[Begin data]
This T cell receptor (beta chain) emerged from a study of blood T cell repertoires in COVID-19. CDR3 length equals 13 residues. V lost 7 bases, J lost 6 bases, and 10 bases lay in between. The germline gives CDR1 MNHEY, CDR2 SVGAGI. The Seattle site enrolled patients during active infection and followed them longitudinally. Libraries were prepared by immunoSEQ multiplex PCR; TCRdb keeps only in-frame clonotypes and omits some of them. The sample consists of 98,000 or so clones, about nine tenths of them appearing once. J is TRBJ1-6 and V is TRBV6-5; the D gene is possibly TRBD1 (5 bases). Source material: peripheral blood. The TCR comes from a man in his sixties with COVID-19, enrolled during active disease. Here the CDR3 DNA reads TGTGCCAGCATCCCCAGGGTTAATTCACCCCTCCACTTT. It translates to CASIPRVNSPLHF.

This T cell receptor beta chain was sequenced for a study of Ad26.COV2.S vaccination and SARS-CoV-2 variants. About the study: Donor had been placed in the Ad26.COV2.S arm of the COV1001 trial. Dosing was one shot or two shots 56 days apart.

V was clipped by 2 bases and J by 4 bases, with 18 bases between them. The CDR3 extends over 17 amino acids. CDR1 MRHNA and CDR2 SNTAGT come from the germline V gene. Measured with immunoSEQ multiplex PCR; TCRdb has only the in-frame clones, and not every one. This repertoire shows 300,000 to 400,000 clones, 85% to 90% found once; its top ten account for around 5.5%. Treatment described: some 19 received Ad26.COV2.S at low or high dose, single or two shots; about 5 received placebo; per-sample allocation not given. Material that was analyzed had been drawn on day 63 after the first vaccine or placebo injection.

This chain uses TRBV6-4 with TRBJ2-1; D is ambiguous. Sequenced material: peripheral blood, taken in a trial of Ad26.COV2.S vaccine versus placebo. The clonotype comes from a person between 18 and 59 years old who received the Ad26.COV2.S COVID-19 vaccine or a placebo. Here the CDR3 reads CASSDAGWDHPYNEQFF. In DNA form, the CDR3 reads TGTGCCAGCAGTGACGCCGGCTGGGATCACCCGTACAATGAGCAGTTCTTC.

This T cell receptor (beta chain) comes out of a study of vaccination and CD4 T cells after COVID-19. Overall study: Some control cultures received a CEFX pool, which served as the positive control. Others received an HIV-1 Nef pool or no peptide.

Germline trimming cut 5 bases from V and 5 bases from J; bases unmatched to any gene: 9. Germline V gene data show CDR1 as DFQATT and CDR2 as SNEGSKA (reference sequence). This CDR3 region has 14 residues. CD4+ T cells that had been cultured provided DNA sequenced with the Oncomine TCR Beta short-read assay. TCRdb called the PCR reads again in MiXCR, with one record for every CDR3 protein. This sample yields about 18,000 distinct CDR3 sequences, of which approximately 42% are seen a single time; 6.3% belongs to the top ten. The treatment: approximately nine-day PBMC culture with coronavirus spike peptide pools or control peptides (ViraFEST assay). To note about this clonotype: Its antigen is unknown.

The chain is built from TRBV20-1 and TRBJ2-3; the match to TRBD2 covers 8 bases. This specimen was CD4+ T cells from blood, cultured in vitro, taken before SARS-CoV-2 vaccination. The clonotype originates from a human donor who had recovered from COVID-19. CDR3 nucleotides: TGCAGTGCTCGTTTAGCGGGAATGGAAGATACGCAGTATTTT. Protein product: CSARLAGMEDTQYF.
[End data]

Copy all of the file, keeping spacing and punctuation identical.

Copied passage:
This T cell receptor (beta chain) emerged from a study of blood T cell repertoires in COVID-19. CDR3 length equals 13 residues. V lost 7 bases, J lost 6 bases, and 10 bases lay in between. The germline gives CDR1 MNHEY, CDR2 SVGAGI. The Seattle site enrolled patients during active infection and followed them longitudinally. Libraries were prepared by immunoSEQ multiplex PCR; TCRdb keeps only in-frame clonotypes and omits some of them. The sample consists of 98,000 or so clones, about nine tenths of them appearing once. J is TRBJ1-6 and V is TRBV6-5; the D gene is possibly TRBD1 (5 bases). Source material: peripheral blood. The TCR comes from a man in his sixties with COVID-19, enrolled during active disease. Here the CDR3 DNA reads TGTGCCAGCATCCCCAGGGTTAATTCACCCCTCCACTTT. It translates to CASIPRVNSPLHF.

This T cell receptor beta chain was sequenced for a study of Ad26.COV2.S vaccination and SARS-CoV-2 variants. About the study: Donor had been placed in the Ad26.COV2.S arm of the COV1001 trial. Dosing was one shot or two shots 56 days apart.

V was clipped by 2 bases and J by 4 bases, with 18 bases between them. The CDR3 extends over 17 amino acids. CDR1 MRHNA and CDR2 SNTAGT come from the germline V gene. Measured with immunoSEQ multiplex PCR; TCRdb has only the in-frame clones, and not every one. This repertoire shows 300,000 to 400,000 clones, 85% to 90% found once; its top ten account for around 5.5%. Treatment described: some 19 received Ad26.COV2.S at low or high dose, single or two shots; about 5 received placebo; per-sample allocation not given. Material that was analyzed had been drawn on day 63 after the first vaccine or placebo injection.

This chain uses TRBV6-4 with TRBJ2-1; D is ambiguous. Sequenced material: peripheral blood, taken in a trial of Ad26.COV2.S vaccine versus placebo. The clonotype comes from a person between 18 and 59 years old who received the Ad26.COV2.S COVID-19 vaccine or a placebo. Here the CDR3 reads CASSDAGWDHPYNEQFF. In DNA form, the CDR3 reads TGTGCCAGCAGTGACGCCGGCTGGGATCACCCGTACAATGAGCAGTTCTTC.

This T cell receptor (beta chain) comes out of a study of vaccination and CD4 T cells after COVID-19. Overall study: Some control cultures received a CEFX pool, which served as the positive control. Others received an HIV-1 Nef pool or no peptide.

Germline trimming cut 5 bases from V and 5 bases from J; bases unmatched to any gene: 9. Germline V gene data show CDR1 as DFQATT and CDR2 as SNEGSKA (reference sequence). This CDR3 region has 14 residues. CD4+ T cells that had been cultured provided DNA sequenced with the Oncomine TCR Beta short-read assay. TCRdb called the PCR reads again in MiXCR, with one record for every CDR3 protein. This sample yields about 18,000 distinct CDR3 sequences, of which approximately 42% are seen a single time; 6.3% belongs to the top ten. The treatment: approximately nine-day PBMC culture with coronavirus spike peptide pools or control peptides (ViraFEST assay). To note about this clonotype: Its antigen is unknown.

The chain is built from TRBV20-1 and TRBJ2-3; the match to TRBD2 covers 8 bases. This specimen was CD4+ T cells from blood, cultured in vitro, taken before SARS-CoV-2 vaccination. The clonotype originates from a human donor who had recovered from COVID-19. CDR3 nucleotides: TGCAGTGCTCGTTTAGCGGGAATGGAAGATACGCAGTATTTT. Protein product: CSARLAGMEDTQYF.